The investments to implement flow-casting include the costs of new technology, system integration, data integrity efforts (like cleansing sales history for abnormal selling periods and events such as weather-related interruptions), teaching people the concepts of the approach, training them how to use technology to execute the process, and supporting them. In our experience this has amounted to less than a quarter of one percent of annual sales.

Flow-Casting in Action

Princess Auto, a retailer of automotive after-market parts and related products and tools that has over 50 stores throughout Canada, is an early adopter of flow-casting. It stores consistently achieve daily in-stocks (i.e., customers can find the items they want to buy) of 97% to 98%, up from 92% in 2015 — even during promotional periods and, importantly, for products from both domestic and offshore suppliers.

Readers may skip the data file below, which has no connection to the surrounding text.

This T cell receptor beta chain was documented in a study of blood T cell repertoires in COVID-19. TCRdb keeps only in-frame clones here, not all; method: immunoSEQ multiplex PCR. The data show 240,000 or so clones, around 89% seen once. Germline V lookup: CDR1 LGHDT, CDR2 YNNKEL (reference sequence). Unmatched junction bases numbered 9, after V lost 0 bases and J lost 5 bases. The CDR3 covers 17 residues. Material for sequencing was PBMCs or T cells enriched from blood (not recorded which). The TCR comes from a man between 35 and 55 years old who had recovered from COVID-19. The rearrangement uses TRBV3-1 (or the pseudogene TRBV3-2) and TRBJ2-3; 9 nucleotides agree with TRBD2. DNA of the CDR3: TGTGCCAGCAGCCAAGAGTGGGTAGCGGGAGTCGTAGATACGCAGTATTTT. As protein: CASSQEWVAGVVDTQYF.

In 2016, the first year that the company used the flow-casting system, its sales increased by more than 10% because of improved in-stocks. (We have generally found that every 2% to 3% increase in in-stock performance results in a sales increase of at least 1%.) Both Princess Auto’s store and distribution centers’ inventories decreased by more than 10%.

Retailers interested in obtaining the benefits of flow-casting should start by assessing the impact, benefits, and challenges of using this approach. Since flow-casting improves in-stocks and reduces overstocks, the added profits it generates significantly outstrip its costs, and it leads to more satisfied consumers.

Leave a Reply

Next Post

WaPo Opinion names six to leadership team

The following excerpt was sent out: Washington Post Opinion Editor David Shipley named new leaders in the opinion section, promoting and introducing key roles helping to drive the evolution of one of the industry’s most innovative opinions departments. The opinion section will now have four deputy opinion editors with new […]